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\def \p{1}
\def \q{1}


Compiling the above I get the following error

! Missing number, treated as zero.
<to be read again> 
                   \bex@=0 truepart 
l.12 \endswitch

But if we change the definition to

\def \q{2}

or change the line to


it will be OK. But only change the line to


yields the same error.

Any idea why this happens? Thank you in advance.

share|improve this question
@Herbert has given a good answer, which solves the issue, but I'd say this might be regarded as a bug in boolexpr. I suggest you report it to the package author. – Joseph Wright Dec 29 '11 at 9:46
up vote 5 down vote accepted

It seems not to be well documented, but the examples show that a counter value is expected. You can fool the package by using \numexpr:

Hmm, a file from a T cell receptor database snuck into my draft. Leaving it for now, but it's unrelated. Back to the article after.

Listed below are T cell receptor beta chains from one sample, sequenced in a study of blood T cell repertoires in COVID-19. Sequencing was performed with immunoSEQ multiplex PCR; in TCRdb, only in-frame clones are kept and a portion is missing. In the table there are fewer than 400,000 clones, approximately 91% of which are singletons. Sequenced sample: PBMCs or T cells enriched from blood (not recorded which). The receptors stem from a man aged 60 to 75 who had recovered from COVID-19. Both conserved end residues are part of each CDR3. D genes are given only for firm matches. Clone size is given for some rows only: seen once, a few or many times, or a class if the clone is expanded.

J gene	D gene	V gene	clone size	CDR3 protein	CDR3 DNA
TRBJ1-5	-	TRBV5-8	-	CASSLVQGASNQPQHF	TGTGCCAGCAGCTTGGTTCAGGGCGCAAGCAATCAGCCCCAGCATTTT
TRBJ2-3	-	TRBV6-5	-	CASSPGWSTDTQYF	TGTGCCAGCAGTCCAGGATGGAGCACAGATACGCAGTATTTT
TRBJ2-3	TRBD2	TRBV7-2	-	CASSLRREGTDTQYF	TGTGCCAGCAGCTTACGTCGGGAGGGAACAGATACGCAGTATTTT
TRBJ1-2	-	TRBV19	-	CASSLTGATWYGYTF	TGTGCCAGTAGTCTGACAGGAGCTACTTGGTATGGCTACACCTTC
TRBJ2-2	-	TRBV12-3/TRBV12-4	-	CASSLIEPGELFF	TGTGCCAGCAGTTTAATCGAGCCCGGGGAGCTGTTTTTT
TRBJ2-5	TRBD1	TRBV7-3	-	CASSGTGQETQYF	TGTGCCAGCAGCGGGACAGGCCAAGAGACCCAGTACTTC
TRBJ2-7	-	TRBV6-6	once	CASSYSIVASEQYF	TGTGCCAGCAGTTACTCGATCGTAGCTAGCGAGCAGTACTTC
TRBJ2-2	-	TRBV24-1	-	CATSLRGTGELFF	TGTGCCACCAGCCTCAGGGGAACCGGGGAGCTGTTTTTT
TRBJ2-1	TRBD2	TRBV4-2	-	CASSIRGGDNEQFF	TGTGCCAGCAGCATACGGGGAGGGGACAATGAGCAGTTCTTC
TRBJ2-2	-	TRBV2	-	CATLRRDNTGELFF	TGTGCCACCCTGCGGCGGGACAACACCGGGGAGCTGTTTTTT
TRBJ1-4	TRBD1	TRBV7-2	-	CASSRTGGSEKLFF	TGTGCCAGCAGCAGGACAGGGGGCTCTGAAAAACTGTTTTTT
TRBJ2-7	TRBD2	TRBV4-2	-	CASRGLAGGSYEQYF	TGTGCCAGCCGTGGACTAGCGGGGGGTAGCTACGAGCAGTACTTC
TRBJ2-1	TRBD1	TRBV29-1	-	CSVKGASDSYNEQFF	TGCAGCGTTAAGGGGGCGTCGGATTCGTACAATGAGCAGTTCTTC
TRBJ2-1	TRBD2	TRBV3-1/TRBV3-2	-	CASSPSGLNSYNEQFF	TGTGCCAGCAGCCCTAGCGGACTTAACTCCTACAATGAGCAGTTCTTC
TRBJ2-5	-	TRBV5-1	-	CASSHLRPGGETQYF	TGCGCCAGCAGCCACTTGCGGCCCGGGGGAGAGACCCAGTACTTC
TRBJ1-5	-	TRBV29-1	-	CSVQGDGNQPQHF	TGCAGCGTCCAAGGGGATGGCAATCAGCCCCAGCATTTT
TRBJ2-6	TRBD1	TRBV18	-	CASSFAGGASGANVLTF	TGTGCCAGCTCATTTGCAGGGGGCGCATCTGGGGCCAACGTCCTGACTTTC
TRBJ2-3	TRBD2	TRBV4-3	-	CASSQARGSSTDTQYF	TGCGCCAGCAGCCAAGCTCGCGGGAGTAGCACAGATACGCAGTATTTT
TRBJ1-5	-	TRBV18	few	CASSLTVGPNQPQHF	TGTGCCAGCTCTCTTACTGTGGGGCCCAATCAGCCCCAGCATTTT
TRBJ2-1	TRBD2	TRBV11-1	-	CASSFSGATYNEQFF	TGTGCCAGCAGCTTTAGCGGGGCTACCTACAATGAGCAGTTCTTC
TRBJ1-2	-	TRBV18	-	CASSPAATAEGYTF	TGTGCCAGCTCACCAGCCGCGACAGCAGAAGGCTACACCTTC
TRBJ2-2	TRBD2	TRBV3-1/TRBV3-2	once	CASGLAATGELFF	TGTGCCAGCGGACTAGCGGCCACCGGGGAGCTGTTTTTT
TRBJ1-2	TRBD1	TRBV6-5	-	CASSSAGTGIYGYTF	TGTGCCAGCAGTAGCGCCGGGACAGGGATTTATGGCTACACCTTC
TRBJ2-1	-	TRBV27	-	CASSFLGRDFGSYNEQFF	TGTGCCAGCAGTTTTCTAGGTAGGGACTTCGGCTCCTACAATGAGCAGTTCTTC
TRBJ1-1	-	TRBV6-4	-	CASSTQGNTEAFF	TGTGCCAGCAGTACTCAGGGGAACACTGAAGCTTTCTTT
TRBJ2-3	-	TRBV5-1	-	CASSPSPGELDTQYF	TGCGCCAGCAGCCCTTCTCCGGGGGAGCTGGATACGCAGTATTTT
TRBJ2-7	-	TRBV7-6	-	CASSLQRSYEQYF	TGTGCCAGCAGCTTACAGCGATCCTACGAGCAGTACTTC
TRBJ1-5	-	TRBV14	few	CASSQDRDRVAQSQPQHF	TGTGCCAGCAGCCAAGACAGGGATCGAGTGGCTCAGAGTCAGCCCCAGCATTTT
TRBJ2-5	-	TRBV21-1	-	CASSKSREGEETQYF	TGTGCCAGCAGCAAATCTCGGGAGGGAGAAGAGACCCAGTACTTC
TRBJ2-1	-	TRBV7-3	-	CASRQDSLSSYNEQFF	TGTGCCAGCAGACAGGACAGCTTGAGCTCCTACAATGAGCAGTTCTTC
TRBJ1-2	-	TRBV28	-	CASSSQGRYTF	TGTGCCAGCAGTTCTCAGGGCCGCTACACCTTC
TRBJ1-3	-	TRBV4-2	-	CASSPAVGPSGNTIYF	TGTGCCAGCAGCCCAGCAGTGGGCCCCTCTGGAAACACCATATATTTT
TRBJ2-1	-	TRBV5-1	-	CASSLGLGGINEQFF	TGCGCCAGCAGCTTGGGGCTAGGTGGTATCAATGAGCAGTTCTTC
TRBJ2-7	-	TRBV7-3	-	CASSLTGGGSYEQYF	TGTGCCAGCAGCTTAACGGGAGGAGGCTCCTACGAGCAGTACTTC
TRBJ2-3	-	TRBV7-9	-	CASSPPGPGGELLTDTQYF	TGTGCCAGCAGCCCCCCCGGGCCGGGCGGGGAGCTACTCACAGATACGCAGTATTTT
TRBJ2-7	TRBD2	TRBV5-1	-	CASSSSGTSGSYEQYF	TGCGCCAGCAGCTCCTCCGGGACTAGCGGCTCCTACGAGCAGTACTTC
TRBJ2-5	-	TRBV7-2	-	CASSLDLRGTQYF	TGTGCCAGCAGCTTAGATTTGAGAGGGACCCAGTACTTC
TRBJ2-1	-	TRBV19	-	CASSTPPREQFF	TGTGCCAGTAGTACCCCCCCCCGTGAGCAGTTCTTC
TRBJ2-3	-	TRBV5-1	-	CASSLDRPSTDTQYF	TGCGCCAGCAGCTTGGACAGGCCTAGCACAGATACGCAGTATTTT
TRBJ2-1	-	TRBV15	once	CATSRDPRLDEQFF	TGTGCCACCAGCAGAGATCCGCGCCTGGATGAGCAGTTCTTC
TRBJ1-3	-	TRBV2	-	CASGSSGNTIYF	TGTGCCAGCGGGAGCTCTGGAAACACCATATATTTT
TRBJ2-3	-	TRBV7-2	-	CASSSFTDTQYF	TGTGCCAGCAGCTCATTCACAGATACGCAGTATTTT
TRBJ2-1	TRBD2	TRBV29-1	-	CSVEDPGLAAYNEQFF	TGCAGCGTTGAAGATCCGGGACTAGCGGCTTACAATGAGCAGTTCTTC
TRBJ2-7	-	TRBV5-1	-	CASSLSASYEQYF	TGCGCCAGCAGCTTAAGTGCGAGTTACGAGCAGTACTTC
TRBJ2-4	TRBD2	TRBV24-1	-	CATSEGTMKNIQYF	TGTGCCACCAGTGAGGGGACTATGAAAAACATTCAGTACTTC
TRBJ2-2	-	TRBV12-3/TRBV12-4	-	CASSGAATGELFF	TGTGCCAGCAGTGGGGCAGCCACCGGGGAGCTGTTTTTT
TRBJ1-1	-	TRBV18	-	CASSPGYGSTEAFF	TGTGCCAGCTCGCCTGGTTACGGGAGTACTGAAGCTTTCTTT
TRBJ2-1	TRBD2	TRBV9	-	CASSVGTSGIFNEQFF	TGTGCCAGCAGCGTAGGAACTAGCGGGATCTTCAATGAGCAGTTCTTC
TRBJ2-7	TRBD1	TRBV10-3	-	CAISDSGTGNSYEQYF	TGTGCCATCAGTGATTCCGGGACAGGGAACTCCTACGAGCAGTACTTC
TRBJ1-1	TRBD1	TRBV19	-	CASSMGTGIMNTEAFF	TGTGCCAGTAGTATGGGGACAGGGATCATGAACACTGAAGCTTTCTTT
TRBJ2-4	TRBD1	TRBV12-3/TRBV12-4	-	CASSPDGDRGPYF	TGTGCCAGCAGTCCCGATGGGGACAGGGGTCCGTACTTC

\case{\q} abc

The problem is that one has to "announce" boolexpr the type of test to be performed in some way; also



share|improve this answer

use counters instead of macros:


\case{\value{q}} abc
share|improve this answer
Only p must be declared as a counter ;-) – Marco Daniel Dec 29 '11 at 9:59
Yes, that's quite strange. It seems that the expression before the equality sign must not be a macro. Using \value is a bit cumbersome, and I cannot even define a \v to replace it because that will yield the same error. Anyway, the answer doesn't give insight why this happens. – Junyan Xu Dec 29 '11 at 10:07
I now find \pdfstrcmp more suitable for my purpose. I originally want to encode strings into numbers so that I can compare them, but it's no longer necessary. Still want an explanation to the curious behavior of boolexpr. Won't TeX expand out the macros before compilation? What's different between macros and numbers? – Junyan Xu Dec 29 '11 at 10:23
@Marco: true, but it doesn't hurt :-) – Herbert Dec 29 '11 at 10:44
@JunyanXu: What's different between macros and numbers? I think this is a new interesting question. – Marco Daniel Dec 29 '11 at 10:48

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